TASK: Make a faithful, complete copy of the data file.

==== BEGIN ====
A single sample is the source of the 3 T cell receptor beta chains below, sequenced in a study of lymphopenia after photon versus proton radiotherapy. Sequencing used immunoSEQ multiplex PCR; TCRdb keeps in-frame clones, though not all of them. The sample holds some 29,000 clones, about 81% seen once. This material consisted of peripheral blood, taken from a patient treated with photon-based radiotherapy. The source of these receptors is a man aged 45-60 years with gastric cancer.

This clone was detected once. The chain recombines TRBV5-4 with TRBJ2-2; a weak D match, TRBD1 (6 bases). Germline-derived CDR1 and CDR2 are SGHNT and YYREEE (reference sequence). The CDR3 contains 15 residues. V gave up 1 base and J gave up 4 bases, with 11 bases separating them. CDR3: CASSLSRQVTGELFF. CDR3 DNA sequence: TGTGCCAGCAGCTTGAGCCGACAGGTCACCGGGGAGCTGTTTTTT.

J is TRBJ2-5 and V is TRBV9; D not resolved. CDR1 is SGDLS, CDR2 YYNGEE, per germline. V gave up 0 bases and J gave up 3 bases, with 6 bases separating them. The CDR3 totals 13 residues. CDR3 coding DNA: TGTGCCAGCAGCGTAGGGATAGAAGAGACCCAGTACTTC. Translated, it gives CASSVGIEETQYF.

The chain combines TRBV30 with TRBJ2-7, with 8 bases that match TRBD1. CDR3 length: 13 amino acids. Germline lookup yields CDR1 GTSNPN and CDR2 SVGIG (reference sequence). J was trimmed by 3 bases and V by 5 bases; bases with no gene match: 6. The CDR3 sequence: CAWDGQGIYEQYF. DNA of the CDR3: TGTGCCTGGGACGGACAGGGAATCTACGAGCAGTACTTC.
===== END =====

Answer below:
A single sample is the source of the 3 T cell receptor beta chains below, sequenced in a study of lymphopenia after photon versus proton radiotherapy. Sequencing used immunoSEQ multiplex PCR; TCRdb keeps in-frame clones, though not all of them. The sample holds some 29,000 clones, about 81% seen once. This material consisted of peripheral blood, taken from a patient treated with photon-based radiotherapy. The source of these receptors is a man aged 45-60 years with gastric cancer.

This clone was detected once. The chain recombines TRBV5-4 with TRBJ2-2; a weak D match, TRBD1 (6 bases). Germline-derived CDR1 and CDR2 are SGHNT and YYREEE (reference sequence). The CDR3 contains 15 residues. V gave up 1 base and J gave up 4 bases, with 11 bases separating them. CDR3: CASSLSRQVTGELFF. CDR3 DNA sequence: TGTGCCAGCAGCTTGAGCCGACAGGTCACCGGGGAGCTGTTTTTT.

J is TRBJ2-5 and V is TRBV9; D not resolved. CDR1 is SGDLS, CDR2 YYNGEE, per germline. V gave up 0 bases and J gave up 3 bases, with 6 bases separating them. The CDR3 totals 13 residues. CDR3 coding DNA: TGTGCCAGCAGCGTAGGGATAGAAGAGACCCAGTACTTC. Translated, it gives CASSVGIEETQYF.

The chain combines TRBV30 with TRBJ2-7, with 8 bases that match TRBD1. CDR3 length: 13 amino acids. Germline lookup yields CDR1 GTSNPN and CDR2 SVGIG (reference sequence). J was trimmed by 3 bases and V by 5 bases; bases with no gene match: 6. The CDR3 sequence: CAWDGQGIYEQYF. DNA of the CDR3: TGTGCCTGGGACGGACAGGGAATCTACGAGCAGTACTTC.